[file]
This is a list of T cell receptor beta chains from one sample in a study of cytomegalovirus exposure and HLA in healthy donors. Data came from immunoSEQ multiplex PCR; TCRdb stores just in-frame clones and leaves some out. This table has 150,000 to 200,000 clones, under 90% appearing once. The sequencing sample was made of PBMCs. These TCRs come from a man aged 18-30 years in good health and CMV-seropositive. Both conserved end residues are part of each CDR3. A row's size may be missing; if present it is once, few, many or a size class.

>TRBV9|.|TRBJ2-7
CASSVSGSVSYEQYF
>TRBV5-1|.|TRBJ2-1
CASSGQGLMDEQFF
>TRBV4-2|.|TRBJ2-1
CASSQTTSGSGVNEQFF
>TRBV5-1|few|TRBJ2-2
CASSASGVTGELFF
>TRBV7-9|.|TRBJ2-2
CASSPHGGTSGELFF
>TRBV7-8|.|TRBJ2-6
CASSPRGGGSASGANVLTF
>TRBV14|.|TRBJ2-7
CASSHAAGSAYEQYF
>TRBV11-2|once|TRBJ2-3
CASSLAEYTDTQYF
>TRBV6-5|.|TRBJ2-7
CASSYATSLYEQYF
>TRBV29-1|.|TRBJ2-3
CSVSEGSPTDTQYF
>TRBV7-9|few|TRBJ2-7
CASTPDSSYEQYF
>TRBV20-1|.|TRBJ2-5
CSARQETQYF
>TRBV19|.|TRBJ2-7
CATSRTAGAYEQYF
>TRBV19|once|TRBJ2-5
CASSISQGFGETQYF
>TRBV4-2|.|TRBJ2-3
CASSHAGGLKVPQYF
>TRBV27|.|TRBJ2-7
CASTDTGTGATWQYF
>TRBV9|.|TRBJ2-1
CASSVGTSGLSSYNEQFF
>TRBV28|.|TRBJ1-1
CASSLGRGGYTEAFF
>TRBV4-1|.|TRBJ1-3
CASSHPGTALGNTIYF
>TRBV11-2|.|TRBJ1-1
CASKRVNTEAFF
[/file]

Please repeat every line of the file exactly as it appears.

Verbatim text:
This is a list of T cell receptor beta chains from one sample in a study of cytomegalovirus exposure and HLA in healthy donors. Data came from immunoSEQ multiplex PCR; TCRdb stores just in-frame clones and leaves some out. This table has 150,000 to 200,000 clones, under 90% appearing once. The sequencing sample was made of PBMCs. These TCRs come from a man aged 18-30 years in good health and CMV-seropositive. Both conserved end residues are part of each CDR3. A row's size may be missing; if present it is once, few, many or a size class.

>TRBV9|.|TRBJ2-7
CASSVSGSVSYEQYF
>TRBV5-1|.|TRBJ2-1
CASSGQGLMDEQFF
>TRBV4-2|.|TRBJ2-1
CASSQTTSGSGVNEQFF
>TRBV5-1|few|TRBJ2-2
CASSASGVTGELFF
>TRBV7-9|.|TRBJ2-2
CASSPHGGTSGELFF
>TRBV7-8|.|TRBJ2-6
CASSPRGGGSASGANVLTF
>TRBV14|.|TRBJ2-7
CASSHAAGSAYEQYF
>TRBV11-2|once|TRBJ2-3
CASSLAEYTDTQYF
>TRBV6-5|.|TRBJ2-7
CASSYATSLYEQYF
>TRBV29-1|.|TRBJ2-3
CSVSEGSPTDTQYF
>TRBV7-9|few|TRBJ2-7
CASTPDSSYEQYF
>TRBV20-1|.|TRBJ2-5
CSARQETQYF
>TRBV19|.|TRBJ2-7
CATSRTAGAYEQYF
>TRBV19|once|TRBJ2-5
CASSISQGFGETQYF
>TRBV4-2|.|TRBJ2-3
CASSHAGGLKVPQYF
>TRBV27|.|TRBJ2-7
CASTDTGTGATWQYF
>TRBV9|.|TRBJ2-1
CASSVGTSGLSSYNEQFF
>TRBV28|.|TRBJ1-1
CASSLGRGGYTEAFF
>TRBV4-1|.|TRBJ1-3
CASSHPGTALGNTIYF
>TRBV11-2|.|TRBJ1-1
CASKRVNTEAFF